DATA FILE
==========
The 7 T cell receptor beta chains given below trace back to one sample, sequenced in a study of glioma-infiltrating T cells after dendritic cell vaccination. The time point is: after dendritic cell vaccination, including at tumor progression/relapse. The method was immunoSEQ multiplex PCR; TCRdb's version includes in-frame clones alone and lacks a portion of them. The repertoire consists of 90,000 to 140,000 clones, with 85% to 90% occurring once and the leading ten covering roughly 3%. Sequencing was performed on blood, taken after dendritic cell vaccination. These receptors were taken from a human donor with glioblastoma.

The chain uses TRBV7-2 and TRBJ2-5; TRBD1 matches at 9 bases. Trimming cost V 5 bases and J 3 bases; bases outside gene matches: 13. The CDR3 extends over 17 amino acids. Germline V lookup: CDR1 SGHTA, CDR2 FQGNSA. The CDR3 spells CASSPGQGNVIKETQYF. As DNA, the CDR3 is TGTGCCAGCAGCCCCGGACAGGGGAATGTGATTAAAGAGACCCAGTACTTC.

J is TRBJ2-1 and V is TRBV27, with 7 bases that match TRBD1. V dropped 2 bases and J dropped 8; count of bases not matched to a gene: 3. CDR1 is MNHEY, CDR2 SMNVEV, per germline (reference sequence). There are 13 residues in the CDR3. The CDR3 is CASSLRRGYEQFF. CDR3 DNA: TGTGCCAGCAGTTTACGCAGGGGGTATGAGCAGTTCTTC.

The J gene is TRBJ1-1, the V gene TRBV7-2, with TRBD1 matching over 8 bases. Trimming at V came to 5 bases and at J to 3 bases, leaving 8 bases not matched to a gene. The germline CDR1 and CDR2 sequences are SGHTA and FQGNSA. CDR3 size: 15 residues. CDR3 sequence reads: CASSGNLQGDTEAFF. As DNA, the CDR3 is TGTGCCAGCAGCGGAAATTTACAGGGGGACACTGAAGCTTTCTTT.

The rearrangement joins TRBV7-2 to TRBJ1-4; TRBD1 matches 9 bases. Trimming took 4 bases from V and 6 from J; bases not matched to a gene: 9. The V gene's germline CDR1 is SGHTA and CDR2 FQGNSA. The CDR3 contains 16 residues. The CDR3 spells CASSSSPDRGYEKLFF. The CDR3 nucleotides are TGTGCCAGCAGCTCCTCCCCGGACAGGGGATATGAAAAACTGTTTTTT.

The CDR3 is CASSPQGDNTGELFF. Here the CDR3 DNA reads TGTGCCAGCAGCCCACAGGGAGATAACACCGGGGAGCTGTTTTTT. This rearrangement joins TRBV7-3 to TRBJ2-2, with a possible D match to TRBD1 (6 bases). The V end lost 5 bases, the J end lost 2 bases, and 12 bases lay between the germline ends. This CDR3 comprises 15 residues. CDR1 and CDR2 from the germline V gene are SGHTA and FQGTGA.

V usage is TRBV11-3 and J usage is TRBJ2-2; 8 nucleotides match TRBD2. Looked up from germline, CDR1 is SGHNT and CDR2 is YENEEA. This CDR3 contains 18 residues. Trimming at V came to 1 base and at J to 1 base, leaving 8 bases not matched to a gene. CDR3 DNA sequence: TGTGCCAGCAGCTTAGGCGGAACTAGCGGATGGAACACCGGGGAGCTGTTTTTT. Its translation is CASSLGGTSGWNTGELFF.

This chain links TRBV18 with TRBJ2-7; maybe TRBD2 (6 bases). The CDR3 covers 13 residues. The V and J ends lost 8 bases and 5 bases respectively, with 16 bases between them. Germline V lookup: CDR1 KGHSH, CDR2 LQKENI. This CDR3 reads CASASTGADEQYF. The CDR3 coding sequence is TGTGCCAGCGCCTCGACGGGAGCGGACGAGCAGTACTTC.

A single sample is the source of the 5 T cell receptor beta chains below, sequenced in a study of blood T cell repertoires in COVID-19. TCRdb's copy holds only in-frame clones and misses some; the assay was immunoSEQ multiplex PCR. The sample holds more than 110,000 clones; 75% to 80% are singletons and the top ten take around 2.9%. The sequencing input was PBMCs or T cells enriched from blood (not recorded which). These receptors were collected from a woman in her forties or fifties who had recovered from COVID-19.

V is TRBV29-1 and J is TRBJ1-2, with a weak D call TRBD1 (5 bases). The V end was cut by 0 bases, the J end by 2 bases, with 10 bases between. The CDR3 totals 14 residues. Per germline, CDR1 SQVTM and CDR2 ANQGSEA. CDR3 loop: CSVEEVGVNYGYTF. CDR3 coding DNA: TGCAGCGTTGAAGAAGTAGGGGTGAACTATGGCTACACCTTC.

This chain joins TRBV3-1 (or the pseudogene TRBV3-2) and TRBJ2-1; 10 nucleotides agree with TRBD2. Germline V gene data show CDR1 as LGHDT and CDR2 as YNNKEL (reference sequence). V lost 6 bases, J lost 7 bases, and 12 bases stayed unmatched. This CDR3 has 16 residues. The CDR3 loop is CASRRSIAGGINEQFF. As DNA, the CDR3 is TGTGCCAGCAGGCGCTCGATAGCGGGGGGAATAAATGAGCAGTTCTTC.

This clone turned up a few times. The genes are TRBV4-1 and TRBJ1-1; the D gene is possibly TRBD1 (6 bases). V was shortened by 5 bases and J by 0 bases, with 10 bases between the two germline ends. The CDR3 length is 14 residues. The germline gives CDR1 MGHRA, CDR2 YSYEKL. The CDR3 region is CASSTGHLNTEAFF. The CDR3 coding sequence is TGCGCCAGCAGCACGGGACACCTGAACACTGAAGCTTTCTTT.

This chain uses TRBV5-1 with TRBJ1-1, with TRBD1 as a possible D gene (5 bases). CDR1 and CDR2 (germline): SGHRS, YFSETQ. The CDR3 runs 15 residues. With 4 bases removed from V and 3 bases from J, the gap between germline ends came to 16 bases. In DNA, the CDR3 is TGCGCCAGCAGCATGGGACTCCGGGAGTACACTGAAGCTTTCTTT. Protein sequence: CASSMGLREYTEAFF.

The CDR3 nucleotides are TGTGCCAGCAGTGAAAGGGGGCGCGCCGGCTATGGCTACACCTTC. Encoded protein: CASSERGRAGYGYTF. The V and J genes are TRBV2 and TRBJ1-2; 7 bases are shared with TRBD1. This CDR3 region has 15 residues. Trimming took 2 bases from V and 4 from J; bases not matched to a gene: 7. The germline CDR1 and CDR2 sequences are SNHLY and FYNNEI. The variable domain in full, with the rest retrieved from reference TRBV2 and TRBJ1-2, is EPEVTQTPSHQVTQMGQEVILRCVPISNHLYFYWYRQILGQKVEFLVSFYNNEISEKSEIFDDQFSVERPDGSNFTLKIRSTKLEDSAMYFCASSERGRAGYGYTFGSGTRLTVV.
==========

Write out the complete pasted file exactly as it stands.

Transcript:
The 7 T cell receptor beta chains given below trace back to one sample, sequenced in a study of glioma-infiltrating T cells after dendritic cell vaccination. The time point is: after dendritic cell vaccination, including at tumor progression/relapse. The method was immunoSEQ multiplex PCR; TCRdb's version includes in-frame clones alone and lacks a portion of them. The repertoire consists of 90,000 to 140,000 clones, with 85% to 90% occurring once and the leading ten covering roughly 3%. Sequencing was performed on blood, taken after dendritic cell vaccination. These receptors were taken from a human donor with glioblastoma.

The chain uses TRBV7-2 and TRBJ2-5; TRBD1 matches at 9 bases. Trimming cost V 5 bases and J 3 bases; bases outside gene matches: 13. The CDR3 extends over 17 amino acids. Germline V lookup: CDR1 SGHTA, CDR2 FQGNSA. The CDR3 spells CASSPGQGNVIKETQYF. As DNA, the CDR3 is TGTGCCAGCAGCCCCGGACAGGGGAATGTGATTAAAGAGACCCAGTACTTC.

J is TRBJ2-1 and V is TRBV27, with 7 bases that match TRBD1. V dropped 2 bases and J dropped 8; count of bases not matched to a gene: 3. CDR1 is MNHEY, CDR2 SMNVEV, per germline (reference sequence). There are 13 residues in the CDR3. The CDR3 is CASSLRRGYEQFF. CDR3 DNA: TGTGCCAGCAGTTTACGCAGGGGGTATGAGCAGTTCTTC.

The J gene is TRBJ1-1, the V gene TRBV7-2, with TRBD1 matching over 8 bases. Trimming at V came to 5 bases and at J to 3 bases, leaving 8 bases not matched to a gene. The germline CDR1 and CDR2 sequences are SGHTA and FQGNSA. CDR3 size: 15 residues. CDR3 sequence reads: CASSGNLQGDTEAFF. As DNA, the CDR3 is TGTGCCAGCAGCGGAAATTTACAGGGGGACACTGAAGCTTTCTTT.

The rearrangement joins TRBV7-2 to TRBJ1-4; TRBD1 matches 9 bases. Trimming took 4 bases from V and 6 from J; bases not matched to a gene: 9. The V gene's germline CDR1 is SGHTA and CDR2 FQGNSA. The CDR3 contains 16 residues. The CDR3 spells CASSSSPDRGYEKLFF. The CDR3 nucleotides are TGTGCCAGCAGCTCCTCCCCGGACAGGGGATATGAAAAACTGTTTTTT.

The CDR3 is CASSPQGDNTGELFF. Here the CDR3 DNA reads TGTGCCAGCAGCCCACAGGGAGATAACACCGGGGAGCTGTTTTTT. This rearrangement joins TRBV7-3 to TRBJ2-2, with a possible D match to TRBD1 (6 bases). The V end lost 5 bases, the J end lost 2 bases, and 12 bases lay between the germline ends. This CDR3 comprises 15 residues. CDR1 and CDR2 from the germline V gene are SGHTA and FQGTGA.

V usage is TRBV11-3 and J usage is TRBJ2-2; 8 nucleotides match TRBD2. Looked up from germline, CDR1 is SGHNT and CDR2 is YENEEA. This CDR3 contains 18 residues. Trimming at V came to 1 base and at J to 1 base, leaving 8 bases not matched to a gene. CDR3 DNA sequence: TGTGCCAGCAGCTTAGGCGGAACTAGCGGATGGAACACCGGGGAGCTGTTTTTT. Its translation is CASSLGGTSGWNTGELFF.

This chain links TRBV18 with TRBJ2-7; maybe TRBD2 (6 bases). The CDR3 covers 13 residues. The V and J ends lost 8 bases and 5 bases respectively, with 16 bases between them. Germline V lookup: CDR1 KGHSH, CDR2 LQKENI. This CDR3 reads CASASTGADEQYF. The CDR3 coding sequence is TGTGCCAGCGCCTCGACGGGAGCGGACGAGCAGTACTTC.

A single sample is the source of the 5 T cell receptor beta chains below, sequenced in a study of blood T cell repertoires in COVID-19. TCRdb's copy holds only in-frame clones and misses some; the assay was immunoSEQ multiplex PCR. The sample holds more than 110,000 clones; 75% to 80% are singletons and the top ten take around 2.9%. The sequencing input was PBMCs or T cells enriched from blood (not recorded which). These receptors were collected from a woman in her forties or fifties who had recovered from COVID-19.

V is TRBV29-1 and J is TRBJ1-2, with a weak D call TRBD1 (5 bases). The V end was cut by 0 bases, the J end by 2 bases, with 10 bases between. The CDR3 totals 14 residues. Per germline, CDR1 SQVTM and CDR2 ANQGSEA. CDR3 loop: CSVEEVGVNYGYTF. CDR3 coding DNA: TGCAGCGTTGAAGAAGTAGGGGTGAACTATGGCTACACCTTC.

This chain joins TRBV3-1 (or the pseudogene TRBV3-2) and TRBJ2-1; 10 nucleotides agree with TRBD2. Germline V gene data show CDR1 as LGHDT and CDR2 as YNNKEL (reference sequence). V lost 6 bases, J lost 7 bases, and 12 bases stayed unmatched. This CDR3 has 16 residues. The CDR3 loop is CASRRSIAGGINEQFF. As DNA, the CDR3 is TGTGCCAGCAGGCGCTCGATAGCGGGGGGAATAAATGAGCAGTTCTTC.

This clone turned up a few times. The genes are TRBV4-1 and TRBJ1-1; the D gene is possibly TRBD1 (6 bases). V was shortened by 5 bases and J by 0 bases, with 10 bases between the two germline ends. The CDR3 length is 14 residues. The germline gives CDR1 MGHRA, CDR2 YSYEKL. The CDR3 region is CASSTGHLNTEAFF. The CDR3 coding sequence is TGCGCCAGCAGCACGGGACACCTGAACACTGAAGCTTTCTTT.

This chain uses TRBV5-1 with TRBJ1-1, with TRBD1 as a possible D gene (5 bases). CDR1 and CDR2 (germline): SGHRS, YFSETQ. The CDR3 runs 15 residues. With 4 bases removed from V and 3 bases from J, the gap between germline ends came to 16 bases. In DNA, the CDR3 is TGCGCCAGCAGCATGGGACTCCGGGAGTACACTGAAGCTTTCTTT. Protein sequence: CASSMGLREYTEAFF.

The CDR3 nucleotides are TGTGCCAGCAGTGAAAGGGGGCGCGCCGGCTATGGCTACACCTTC. Encoded protein: CASSERGRAGYGYTF. The V and J genes are TRBV2 and TRBJ1-2; 7 bases are shared with TRBD1. This CDR3 region has 15 residues. Trimming took 2 bases from V and 4 from J; bases not matched to a gene: 7. The germline CDR1 and CDR2 sequences are SNHLY and FYNNEI. The variable domain in full, with the rest retrieved from reference TRBV2 and TRBJ1-2, is EPEVTQTPSHQVTQMGQEVILRCVPISNHLYFYWYRQILGQKVEFLVSFYNNEISEKSEIFDDQFSVERPDGSNFTLKIRSTKLEDSAMYFCASSERGRAGYGYTFGSGTRLTVV.